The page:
A visitor of a nursing home posted a photo on Facebook of an elderly woman alleging that she had been sitting in her own vomit for hours. The person who posted the photo stated that when he arrived to visit his uncle around 7:30 p.m., he noticed the woman sitting in her wheelchair in the hallway, asking for help. Around 9:30 p.m., the man alleges that the elderly woman was in the exact same place, still sitting in her own vomit. The man also stated he asked if someone would assist her and was told by nursing home employees they would do so "when they have time." Following the exchange with nursing home staff, he took a photo of the elderly woman and posted it to Facebook.
According to the autopsy, 93-year-old Rebecca Zeni died of "septicemia due to crusted scabies" while a resident Shepherd Hills Nursing Home, which is operated by Pruitt Health. The family has filed suit. State health officials were notified about the scabies outbreak at the facility, but it was never inspected.
A woman was literally eaten alive by parasitic mites while the staff at her nursing home looked on. In 2015, forensic pathologists found 93-year-old Rebecca Zeni had died from "septicemia due to crusted scabies" after millions of parasitic mites, known as scabies, essentially ate Zeni alive over several months or possibly years while the nursing home did nothing to stop it. The forensic pathologist described her death as "one of the most horrendous things [he's] ever seen in [his] career" and believes she died a most painful death.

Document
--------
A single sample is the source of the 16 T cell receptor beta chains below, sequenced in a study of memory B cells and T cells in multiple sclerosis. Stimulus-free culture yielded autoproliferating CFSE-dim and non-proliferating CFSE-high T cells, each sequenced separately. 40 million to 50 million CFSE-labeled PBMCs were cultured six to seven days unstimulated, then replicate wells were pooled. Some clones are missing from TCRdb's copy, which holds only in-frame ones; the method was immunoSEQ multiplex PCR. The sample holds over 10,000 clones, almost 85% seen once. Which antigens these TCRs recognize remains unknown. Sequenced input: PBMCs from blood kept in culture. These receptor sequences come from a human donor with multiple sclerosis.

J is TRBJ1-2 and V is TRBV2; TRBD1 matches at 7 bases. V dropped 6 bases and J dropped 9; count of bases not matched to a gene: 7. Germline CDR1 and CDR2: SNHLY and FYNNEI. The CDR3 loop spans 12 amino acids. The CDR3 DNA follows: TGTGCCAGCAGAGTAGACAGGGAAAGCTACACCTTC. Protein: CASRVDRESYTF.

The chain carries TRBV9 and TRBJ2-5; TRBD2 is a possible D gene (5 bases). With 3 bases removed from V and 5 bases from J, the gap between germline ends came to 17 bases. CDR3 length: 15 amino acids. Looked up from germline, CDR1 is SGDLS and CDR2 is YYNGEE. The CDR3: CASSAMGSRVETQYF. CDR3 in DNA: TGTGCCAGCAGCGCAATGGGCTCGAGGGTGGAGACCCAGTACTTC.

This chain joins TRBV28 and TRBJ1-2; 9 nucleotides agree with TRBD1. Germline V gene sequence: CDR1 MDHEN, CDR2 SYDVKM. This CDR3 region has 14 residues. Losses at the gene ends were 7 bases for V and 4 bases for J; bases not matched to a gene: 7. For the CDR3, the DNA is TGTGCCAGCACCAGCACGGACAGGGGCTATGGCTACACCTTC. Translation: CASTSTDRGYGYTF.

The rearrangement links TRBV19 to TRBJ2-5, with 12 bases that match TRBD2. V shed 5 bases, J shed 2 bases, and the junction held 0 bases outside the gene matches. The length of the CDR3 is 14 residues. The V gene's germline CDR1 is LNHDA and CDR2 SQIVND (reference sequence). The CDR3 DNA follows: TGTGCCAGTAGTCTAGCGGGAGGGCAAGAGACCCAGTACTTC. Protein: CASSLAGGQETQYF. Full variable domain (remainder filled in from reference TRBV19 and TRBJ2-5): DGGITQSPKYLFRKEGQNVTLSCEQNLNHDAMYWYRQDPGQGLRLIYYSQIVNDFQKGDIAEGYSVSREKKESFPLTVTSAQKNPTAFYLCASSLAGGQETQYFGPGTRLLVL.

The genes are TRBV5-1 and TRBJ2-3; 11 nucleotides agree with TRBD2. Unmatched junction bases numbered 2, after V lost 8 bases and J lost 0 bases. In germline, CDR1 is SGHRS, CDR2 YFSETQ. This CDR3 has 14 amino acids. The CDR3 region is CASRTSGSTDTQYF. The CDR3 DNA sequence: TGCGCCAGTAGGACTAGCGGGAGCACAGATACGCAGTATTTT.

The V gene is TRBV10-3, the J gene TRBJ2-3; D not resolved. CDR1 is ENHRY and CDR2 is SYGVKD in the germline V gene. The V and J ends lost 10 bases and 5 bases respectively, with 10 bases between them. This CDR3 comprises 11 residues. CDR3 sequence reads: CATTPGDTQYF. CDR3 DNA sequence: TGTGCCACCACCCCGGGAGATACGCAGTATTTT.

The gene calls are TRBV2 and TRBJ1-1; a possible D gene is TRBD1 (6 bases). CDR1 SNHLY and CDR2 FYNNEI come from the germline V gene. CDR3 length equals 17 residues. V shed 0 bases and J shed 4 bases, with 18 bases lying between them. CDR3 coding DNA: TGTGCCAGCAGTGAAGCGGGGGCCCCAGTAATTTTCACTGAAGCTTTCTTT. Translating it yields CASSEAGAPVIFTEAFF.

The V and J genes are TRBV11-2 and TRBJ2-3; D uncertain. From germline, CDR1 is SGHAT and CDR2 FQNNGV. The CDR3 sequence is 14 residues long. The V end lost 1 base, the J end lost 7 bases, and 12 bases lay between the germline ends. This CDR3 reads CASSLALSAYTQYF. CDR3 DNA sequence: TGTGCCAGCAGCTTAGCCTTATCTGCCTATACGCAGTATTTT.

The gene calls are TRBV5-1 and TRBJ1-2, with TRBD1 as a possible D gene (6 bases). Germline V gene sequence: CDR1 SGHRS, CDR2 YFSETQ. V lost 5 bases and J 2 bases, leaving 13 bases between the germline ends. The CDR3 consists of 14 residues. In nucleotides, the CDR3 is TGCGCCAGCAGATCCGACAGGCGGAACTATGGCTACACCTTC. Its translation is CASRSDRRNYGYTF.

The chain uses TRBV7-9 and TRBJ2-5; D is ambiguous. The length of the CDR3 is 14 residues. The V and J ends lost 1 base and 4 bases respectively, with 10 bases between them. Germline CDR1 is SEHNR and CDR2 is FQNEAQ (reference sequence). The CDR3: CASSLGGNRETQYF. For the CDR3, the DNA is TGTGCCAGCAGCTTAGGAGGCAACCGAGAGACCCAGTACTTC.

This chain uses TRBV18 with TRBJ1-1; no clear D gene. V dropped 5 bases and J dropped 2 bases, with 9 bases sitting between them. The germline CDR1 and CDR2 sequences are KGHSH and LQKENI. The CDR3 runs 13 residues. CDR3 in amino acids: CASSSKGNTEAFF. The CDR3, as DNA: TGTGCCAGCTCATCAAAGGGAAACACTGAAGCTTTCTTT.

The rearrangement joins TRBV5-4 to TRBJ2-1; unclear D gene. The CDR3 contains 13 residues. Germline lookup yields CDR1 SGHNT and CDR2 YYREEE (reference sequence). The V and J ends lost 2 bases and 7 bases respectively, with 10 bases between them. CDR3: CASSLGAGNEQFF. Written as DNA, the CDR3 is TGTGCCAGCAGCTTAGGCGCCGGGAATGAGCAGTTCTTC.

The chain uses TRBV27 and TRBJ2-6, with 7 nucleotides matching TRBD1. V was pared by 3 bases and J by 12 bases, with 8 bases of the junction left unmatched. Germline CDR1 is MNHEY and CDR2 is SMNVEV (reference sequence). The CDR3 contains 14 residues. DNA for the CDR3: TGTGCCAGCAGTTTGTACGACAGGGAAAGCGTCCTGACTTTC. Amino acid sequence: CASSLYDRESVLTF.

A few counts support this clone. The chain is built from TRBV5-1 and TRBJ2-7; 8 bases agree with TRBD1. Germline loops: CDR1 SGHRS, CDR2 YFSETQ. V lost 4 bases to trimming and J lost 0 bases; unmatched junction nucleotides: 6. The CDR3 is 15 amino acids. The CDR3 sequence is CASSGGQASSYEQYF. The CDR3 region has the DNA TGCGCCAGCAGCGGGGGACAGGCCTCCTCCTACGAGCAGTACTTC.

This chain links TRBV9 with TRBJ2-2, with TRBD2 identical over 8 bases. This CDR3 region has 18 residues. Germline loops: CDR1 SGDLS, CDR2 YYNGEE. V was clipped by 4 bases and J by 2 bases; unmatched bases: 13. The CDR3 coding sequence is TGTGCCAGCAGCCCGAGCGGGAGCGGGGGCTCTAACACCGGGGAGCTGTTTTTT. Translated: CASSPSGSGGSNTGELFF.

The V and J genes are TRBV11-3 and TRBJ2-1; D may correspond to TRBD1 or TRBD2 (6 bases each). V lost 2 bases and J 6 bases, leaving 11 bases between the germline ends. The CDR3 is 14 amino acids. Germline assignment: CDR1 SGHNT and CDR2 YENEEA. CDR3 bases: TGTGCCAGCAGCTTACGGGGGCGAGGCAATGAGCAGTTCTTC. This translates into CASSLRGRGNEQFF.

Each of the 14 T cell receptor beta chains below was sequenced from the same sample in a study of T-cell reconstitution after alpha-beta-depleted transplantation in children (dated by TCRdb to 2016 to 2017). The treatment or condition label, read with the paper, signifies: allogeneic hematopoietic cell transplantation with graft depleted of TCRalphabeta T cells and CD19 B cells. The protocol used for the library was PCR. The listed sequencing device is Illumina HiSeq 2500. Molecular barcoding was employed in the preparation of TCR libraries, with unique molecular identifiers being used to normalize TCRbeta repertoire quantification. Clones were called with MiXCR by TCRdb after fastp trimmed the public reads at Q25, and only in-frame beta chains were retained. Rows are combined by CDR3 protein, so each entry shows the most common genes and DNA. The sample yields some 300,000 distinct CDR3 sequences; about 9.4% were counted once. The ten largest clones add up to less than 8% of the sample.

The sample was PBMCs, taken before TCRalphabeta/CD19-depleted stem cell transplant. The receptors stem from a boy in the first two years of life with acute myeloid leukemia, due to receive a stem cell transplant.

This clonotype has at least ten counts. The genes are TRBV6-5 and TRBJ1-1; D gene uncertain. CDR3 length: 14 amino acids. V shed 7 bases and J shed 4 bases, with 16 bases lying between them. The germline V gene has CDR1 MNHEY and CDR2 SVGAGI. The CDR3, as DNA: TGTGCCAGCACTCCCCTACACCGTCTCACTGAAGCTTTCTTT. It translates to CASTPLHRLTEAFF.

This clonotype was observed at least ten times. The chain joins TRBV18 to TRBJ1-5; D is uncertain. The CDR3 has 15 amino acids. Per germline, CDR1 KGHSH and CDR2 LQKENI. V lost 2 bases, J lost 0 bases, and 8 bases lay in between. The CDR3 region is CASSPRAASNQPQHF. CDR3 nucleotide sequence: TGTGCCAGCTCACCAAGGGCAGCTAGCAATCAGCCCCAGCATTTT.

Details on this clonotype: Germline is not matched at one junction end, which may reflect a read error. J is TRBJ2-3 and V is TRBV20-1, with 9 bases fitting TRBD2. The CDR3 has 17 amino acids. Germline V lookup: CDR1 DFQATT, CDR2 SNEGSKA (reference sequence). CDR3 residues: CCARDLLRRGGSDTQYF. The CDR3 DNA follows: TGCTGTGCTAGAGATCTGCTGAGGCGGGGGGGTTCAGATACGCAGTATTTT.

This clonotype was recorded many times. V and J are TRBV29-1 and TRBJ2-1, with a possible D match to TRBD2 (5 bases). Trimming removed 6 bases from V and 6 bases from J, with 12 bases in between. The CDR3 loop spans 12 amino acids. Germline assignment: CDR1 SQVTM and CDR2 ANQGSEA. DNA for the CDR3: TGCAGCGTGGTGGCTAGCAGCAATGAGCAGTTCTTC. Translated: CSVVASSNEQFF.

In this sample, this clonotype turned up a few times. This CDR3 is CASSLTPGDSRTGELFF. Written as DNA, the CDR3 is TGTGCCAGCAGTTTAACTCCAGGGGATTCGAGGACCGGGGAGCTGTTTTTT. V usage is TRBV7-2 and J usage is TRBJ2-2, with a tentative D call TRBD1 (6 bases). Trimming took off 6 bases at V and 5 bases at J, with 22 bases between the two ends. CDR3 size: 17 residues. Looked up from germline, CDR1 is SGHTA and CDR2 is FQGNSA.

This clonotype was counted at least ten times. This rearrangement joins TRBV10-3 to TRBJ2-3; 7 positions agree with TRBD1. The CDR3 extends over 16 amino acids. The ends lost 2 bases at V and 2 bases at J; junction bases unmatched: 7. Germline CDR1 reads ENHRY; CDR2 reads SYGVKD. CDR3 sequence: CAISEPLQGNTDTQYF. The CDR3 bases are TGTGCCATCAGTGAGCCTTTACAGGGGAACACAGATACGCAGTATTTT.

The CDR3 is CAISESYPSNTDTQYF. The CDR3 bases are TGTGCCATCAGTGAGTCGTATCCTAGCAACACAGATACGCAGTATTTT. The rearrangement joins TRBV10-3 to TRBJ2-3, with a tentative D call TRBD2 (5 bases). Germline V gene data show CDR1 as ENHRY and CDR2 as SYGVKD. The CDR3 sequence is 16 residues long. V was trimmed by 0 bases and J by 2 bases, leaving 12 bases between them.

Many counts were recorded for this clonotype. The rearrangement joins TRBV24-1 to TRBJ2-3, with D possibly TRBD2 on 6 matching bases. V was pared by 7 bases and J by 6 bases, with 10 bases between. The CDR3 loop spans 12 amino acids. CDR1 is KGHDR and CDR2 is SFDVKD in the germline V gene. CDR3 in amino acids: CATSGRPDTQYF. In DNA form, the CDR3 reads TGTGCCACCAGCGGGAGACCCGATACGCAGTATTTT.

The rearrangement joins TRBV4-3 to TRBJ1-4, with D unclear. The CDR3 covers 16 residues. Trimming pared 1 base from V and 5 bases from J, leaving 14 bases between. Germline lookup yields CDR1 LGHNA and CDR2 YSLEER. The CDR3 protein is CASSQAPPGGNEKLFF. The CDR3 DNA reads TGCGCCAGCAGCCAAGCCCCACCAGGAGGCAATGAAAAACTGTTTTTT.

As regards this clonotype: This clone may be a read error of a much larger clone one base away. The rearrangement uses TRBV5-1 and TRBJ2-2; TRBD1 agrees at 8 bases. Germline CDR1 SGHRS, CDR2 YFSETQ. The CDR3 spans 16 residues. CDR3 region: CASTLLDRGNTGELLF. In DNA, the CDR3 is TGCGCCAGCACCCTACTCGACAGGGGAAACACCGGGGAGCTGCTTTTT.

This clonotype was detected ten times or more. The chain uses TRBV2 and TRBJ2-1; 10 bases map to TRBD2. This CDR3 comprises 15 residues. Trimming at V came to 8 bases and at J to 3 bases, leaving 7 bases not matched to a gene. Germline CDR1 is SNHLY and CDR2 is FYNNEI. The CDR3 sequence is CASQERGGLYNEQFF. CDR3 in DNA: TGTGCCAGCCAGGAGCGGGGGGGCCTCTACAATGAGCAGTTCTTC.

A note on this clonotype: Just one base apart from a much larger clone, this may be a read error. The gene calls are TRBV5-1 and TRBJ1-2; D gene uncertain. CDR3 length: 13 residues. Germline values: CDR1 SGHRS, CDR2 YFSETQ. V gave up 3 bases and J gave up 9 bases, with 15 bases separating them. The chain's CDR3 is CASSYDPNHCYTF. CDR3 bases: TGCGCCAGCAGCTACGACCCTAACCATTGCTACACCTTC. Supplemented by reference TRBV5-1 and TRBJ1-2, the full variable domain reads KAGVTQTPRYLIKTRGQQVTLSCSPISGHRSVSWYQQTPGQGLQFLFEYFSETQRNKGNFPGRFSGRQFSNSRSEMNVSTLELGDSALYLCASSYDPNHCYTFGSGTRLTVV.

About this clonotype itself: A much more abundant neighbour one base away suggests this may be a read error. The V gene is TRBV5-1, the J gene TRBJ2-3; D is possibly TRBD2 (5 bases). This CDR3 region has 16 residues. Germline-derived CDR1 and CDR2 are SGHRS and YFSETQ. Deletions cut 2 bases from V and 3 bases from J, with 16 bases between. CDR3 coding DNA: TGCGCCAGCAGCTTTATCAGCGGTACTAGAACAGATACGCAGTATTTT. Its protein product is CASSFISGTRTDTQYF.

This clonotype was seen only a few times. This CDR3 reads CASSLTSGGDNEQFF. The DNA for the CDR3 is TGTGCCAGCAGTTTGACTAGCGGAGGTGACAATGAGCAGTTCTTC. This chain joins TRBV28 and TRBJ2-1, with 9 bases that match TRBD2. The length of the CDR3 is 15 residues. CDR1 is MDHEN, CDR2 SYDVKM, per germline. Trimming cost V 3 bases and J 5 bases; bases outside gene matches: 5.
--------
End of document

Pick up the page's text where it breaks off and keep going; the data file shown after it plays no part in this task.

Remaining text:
A Georgia-based non-profit and associated companies have agreed to pay $1.25M for claims that they provided effectively worthless services to residents in a Mississippi nursing home. The lawsuit was filed against nursing care conglomerate owners, Julie and Douglas Mittleider, and their companies for rendering prison-like conditions to elderly residents. A string of former complaints, and even a state-wide ban in Massachusetts, precedes the Mittleiders' reputation for providing substandard care that has left residents severely injured and dead.
Continuity of care is essential to providing quality health care for patients. Unfortunately for many loved ones in Texas, our state is ranked near the bottom in ensuring stability of health services in nursing homes. According to the AARP, the national median for nursing home staff turnover is 38.1 percent; by contrast, Texas has a dismal annual average of 72 percent. Particularly, low turnover rates are important for nursing home residents who, more than most, need a staff that builds relationships with its patients. In doing so, patients and professionals develop more fulfilling bonds that lead to better overall quality of care, giving patients the feeling of community, and the warmth of home versus constant change and the thought of being alone.
A lawsuit was recently filed in a Texas court alleging a nursing home failed to provide appropriate health care for three different residents. The families of the three victims sued Parklane West Healthcare Center for negligence in the management and staffing of the facility, as well as negligence for the care of the patients - often called residents. Many of the complaints, injuries and deaths often are as a result of a culture of lack of caring, which is almost always caused by the nursing home owner's attitude of putting profits over proper care.